Twitch, streamers, and profits: discovering the world of eSports

By Heather Prizmich

Hands over his face, he can barely look at the game playing out in front of his eyes. It is now in double overtime. Everything is too intense, so he rests his head on his desk and listens to the crowd’s reaction. He turns up the volume to the point it shakes the painting of the Millennium Falcon hanging behind him. The final shot is taken, and it’s a tournament winner. The Boston crowd goes crazy and so does Brendon McGay.

This wasn’t a Celtics or Bruins game. This was a major tournament for a video game called Counter-Strike: Global Offensive. The winner was an all-American team called Cloud9, which you’ve probably never heard of unless you partake in the 21st century pastime of eSports.

Millions of people worldwide were watching this international tournament, but they weren’t tuned in to ESPN or any other network. They were all sitting in front of computers watching a live stream on the website Twitch.

Twitch is a live-streaming video platform owned by a subsidiary of Amazon, and it has been active for seven years. The site primarily focuses on video game live streaming, including broadcasts of eSports competitions, in addition to creative content such as “IRL” (in real life) streams, which are like reality TV, but live and unedited.

Like many YouTubers who make a living by creating videos that are monetized, the same goes for gamers on Twitch. On Twitch, you can subscribe to a person’s channel for $4 a month or watch an ad or two during the live stream. McGay, a software engineer, live streams on Twitch almost nightly and makes enough to pay off a few smaller bills every month. It’s not enough to live on, but he said that is his dream.

“Make no mistake, I love my job and I love coding, but if I could play video games for a living I would. It’s like asking avid sports watchers if they’d like to play baseball or basketball for a living instead of their mundane nine-to-five jobs,” McGay said.

McGay is in the process of starting his own podcast on gaming in the hopes that it gains him subscribers who will watch his podcast and then explore his other content.

Twitch vs. YouTube

The only dilemma for him is deciding on which site to do the podcasts: YouTube or Twitch. Both sites pay between 10 to 30 cents per ad, but YouTube has more traffic on its page, which can increase the likelihood of people watching a video. As for Twitch, it’s where the gamer base is. Fewer people are on Twitch, but they are the people who would most likely want to watch a gaming podcast.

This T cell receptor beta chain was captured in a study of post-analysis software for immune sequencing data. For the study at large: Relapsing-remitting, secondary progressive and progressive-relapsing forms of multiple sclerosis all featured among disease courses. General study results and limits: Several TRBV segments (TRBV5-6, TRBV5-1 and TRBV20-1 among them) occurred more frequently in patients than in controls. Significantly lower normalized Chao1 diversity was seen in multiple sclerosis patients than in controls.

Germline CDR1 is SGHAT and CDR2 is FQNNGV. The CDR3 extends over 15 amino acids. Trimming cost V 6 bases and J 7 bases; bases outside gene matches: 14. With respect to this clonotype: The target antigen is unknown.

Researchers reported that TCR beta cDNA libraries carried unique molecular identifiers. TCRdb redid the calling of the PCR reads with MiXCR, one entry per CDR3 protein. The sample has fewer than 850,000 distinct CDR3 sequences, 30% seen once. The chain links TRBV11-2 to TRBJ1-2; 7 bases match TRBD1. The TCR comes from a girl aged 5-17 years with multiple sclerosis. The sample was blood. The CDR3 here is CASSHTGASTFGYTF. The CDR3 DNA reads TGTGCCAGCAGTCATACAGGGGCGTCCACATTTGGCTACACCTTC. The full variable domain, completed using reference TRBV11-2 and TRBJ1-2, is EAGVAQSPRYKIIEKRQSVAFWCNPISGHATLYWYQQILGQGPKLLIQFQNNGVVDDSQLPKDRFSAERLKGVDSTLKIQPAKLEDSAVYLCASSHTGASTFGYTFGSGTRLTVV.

Other gaming companies like Rooster Teeth publish most of their content on YouTube, where there is a larger viewership, but individual employees of Rooster Teeth who have a large following stream on Twitch.

The UNC-Chapel Hill eSports club streams games and competitions on Twitch. Club member Eugene Zhang said the club loves Twitch because its format is gamer-friendly and members don’t all need to be in the same room to stream a game together.

Zhang said, “We find Twitch to be great for our club because it is great at promoting our club, because we’ll have viewers who are still in high school watch us and will want to join the club if they come to UNC. We have even seen support from people across campus who aren’t members of the club, but are gamers who watch our live streams, which makes us feel good as a group.”

The UNC-CH eSports club does have a YouTube channel where they post some videos highlighting events they have held, but the view counts are low on those videos compared to the numbers of viewers they get on Twitch.

The North Carolina State eSports club has a similar attitude when it comes to which site it prefers to use. Club member Cara Garrison said Twitch is superior to YouTube when it comes to gaming.

“I love Twitch. It’s been the better option for me when I want to watch live streams and for our club when we want to live stream,” Garrison said. “We also get to watch the live streams of teams we compete against in tournaments, which is great when preparing for competitions.”

The risk of demonetization

Another deciding factor between Twitch and YouTube is the inconsistency of their rules for videos and streams. Videos can easily lose out on ad money if the content is flagged by YouTube’s software, but the rules about which content is or isn’t advertiser-friendly is not always the same for every video. People have been especially critical of YouTube for this issue.

McGay is concerned that his videos may get flagged on YouTube, because he and his friends will more than likely use profanity on his podcast. He said that’s how they talk in everyday life, and he wouldn’t want his podcast episodes missing out on ad money because he and his friends were acting like themselves.

“I don’t want to host a PG podcast that is censored like if I were on television and needed to make everything FCC friendly. My friends and I curse like most 20-something-year-old guys,” McGay said. “The people watching my podcast will most likely be people who speak the same way my friends and I do, so this should be a non-issue.”

According to Newzoo, a market intelligence company that specializes in the eSports industry, the expected revenue of eSports by 2020 is expected to be $1.5 billion.

Leaning back in a chair with a vape pen in his hand, McGay said, “I’m excited to see the gaming industry boom. I really like those numbers, and I want a piece of that pie.”

Edited by Lily Stephens